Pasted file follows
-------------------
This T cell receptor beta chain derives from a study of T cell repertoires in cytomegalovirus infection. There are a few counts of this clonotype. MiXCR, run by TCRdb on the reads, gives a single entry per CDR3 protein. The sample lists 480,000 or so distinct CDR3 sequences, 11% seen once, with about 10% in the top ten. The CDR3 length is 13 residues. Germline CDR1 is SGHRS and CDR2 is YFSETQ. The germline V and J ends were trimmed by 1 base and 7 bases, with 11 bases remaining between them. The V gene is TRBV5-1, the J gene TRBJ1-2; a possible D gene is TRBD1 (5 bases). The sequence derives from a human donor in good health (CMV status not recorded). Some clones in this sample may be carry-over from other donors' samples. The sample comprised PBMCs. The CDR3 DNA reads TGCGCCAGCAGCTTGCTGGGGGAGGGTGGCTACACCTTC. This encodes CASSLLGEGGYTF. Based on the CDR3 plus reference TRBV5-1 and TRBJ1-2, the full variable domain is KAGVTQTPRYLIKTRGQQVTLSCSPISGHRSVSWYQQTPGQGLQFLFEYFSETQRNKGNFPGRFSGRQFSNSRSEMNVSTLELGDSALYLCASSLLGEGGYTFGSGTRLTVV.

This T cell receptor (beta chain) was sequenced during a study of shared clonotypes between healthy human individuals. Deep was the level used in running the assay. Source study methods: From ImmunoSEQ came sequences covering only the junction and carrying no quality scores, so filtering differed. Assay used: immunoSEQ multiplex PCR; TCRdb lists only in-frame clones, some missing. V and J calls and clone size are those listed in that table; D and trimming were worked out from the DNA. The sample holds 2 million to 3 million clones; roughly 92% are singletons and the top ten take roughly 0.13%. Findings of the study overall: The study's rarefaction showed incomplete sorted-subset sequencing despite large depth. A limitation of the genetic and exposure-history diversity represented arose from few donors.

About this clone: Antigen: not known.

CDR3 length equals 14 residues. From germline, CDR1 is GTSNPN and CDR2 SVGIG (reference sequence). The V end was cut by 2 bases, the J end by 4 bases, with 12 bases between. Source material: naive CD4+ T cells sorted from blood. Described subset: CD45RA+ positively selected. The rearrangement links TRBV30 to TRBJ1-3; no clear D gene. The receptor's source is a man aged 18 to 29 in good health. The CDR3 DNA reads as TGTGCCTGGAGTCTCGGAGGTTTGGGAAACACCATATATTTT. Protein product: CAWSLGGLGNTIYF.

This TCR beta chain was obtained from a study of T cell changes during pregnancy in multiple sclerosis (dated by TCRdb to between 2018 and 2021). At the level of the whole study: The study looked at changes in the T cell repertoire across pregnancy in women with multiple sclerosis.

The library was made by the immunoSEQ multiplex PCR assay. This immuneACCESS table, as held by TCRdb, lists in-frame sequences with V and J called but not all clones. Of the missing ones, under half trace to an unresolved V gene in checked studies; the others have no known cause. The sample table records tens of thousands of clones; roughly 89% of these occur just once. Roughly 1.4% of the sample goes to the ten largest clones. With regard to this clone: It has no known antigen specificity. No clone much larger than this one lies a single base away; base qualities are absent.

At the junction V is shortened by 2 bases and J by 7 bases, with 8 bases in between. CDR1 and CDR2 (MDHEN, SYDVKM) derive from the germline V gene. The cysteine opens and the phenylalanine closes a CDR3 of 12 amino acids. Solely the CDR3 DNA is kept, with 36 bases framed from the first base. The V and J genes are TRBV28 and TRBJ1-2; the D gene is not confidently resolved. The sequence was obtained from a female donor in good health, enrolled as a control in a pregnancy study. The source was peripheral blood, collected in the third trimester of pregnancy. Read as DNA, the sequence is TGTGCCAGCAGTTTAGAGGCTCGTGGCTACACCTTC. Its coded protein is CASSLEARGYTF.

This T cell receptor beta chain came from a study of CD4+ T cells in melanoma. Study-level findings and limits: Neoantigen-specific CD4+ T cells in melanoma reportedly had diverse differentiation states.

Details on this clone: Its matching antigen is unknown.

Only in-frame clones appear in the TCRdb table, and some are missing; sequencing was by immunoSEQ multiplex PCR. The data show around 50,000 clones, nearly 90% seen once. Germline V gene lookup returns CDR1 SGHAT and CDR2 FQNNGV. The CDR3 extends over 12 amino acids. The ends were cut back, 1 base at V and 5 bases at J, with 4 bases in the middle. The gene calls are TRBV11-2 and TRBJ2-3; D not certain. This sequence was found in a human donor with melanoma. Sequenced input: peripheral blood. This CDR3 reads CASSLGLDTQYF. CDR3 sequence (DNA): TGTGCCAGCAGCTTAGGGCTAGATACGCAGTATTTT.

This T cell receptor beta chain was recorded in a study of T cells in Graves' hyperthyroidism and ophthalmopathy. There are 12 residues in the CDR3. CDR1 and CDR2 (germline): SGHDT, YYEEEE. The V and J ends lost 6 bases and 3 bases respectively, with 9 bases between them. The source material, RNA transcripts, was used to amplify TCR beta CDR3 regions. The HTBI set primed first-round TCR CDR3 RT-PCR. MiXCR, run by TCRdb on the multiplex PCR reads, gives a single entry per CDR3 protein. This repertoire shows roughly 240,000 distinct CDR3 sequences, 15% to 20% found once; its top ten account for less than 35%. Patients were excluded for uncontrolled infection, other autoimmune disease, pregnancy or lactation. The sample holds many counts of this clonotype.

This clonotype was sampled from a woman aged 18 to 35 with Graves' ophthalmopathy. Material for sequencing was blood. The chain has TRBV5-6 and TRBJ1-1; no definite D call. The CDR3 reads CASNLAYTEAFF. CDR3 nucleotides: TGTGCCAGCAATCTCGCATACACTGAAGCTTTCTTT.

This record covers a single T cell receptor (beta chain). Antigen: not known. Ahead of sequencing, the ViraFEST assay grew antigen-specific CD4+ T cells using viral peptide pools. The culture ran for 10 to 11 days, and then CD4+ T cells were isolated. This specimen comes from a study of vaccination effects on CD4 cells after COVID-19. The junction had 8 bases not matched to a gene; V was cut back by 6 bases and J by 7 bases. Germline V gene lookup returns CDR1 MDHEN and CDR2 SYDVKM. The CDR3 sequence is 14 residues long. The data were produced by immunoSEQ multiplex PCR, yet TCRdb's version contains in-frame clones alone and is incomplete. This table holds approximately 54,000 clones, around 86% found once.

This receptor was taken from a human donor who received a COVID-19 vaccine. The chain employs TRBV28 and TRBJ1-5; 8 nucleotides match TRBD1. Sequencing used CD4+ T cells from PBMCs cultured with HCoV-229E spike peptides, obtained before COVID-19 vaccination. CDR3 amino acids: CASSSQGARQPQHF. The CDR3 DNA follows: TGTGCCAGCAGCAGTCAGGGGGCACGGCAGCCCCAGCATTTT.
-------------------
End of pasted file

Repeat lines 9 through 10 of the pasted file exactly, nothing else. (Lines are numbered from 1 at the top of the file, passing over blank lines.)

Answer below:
Details on this clone: Its matching antigen is unknown.

Only in-frame clones appear in the TCRdb table, and some are missing; sequencing was by immunoSEQ multiplex PCR. The data show around 50,000 clones, nearly 90% seen once. Germline V gene lookup returns CDR1 SGHAT and CDR2 FQNNGV. The CDR3 extends over 12 amino acids. The ends were cut back, 1 base at V and 5 bases at J, with 4 bases in the middle. The gene calls are TRBV11-2 and TRBJ2-3; D not certain. This sequence was found in a human donor with melanoma. Sequenced input: peripheral blood. This CDR3 reads CASSLGLDTQYF. CDR3 sequence (DNA): TGTGCCAGCAGCTTAGGGCTAGATACGCAGTATTTT.